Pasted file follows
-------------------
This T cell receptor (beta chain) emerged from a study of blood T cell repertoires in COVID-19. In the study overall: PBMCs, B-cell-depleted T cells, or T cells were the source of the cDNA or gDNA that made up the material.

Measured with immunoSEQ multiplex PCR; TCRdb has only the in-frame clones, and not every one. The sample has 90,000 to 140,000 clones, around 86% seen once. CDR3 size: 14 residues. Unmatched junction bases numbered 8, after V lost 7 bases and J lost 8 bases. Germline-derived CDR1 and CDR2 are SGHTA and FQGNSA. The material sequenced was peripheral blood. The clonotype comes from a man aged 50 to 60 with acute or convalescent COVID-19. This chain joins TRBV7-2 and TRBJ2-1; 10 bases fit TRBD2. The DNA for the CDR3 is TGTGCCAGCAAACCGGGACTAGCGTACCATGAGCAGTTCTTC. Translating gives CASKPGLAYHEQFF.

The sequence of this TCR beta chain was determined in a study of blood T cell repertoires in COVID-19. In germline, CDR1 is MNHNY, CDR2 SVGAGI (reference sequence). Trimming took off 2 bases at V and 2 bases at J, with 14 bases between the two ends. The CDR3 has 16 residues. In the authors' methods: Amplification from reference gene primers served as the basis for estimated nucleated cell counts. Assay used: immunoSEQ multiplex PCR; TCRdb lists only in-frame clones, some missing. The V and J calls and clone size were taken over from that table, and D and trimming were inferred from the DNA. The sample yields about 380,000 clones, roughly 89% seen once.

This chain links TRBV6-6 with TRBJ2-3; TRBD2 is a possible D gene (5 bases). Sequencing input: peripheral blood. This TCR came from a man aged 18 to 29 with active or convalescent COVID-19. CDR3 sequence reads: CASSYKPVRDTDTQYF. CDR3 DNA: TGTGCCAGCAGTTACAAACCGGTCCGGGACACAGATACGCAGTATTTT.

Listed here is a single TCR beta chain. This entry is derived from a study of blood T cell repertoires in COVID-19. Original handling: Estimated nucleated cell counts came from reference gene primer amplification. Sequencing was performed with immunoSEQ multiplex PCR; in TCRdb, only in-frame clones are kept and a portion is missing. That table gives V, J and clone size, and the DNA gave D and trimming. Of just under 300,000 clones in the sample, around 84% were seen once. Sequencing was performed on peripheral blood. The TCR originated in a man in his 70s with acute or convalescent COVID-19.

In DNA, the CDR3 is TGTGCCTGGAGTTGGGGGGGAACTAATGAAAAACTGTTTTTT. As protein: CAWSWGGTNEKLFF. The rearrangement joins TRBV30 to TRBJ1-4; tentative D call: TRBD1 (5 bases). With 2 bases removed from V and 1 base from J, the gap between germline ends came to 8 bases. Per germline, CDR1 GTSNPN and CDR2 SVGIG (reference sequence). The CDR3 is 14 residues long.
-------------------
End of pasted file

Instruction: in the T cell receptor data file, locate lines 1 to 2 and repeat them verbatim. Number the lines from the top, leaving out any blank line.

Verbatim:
This T cell receptor (beta chain) emerged from a study of blood T cell repertoires in COVID-19. In the study overall: PBMCs, B-cell-depleted T cells, or T cells were the source of the cDNA or gDNA that made up the material.

Measured with immunoSEQ multiplex PCR; TCRdb has only the in-frame clones, and not every one. The sample has 90,000 to 140,000 clones, around 86% seen once. CDR3 size: 14 residues. Unmatched junction bases numbered 8, after V lost 7 bases and J lost 8 bases. Germline-derived CDR1 and CDR2 are SGHTA and FQGNSA. The material sequenced was peripheral blood. The clonotype comes from a man aged 50 to 60 with acute or convalescent COVID-19. This chain joins TRBV7-2 and TRBJ2-1; 10 bases fit TRBD2. The DNA for the CDR3 is TGTGCCAGCAAACCGGGACTAGCGTACCATGAGCAGTTCTTC. Translating gives CASKPGLAYHEQFF.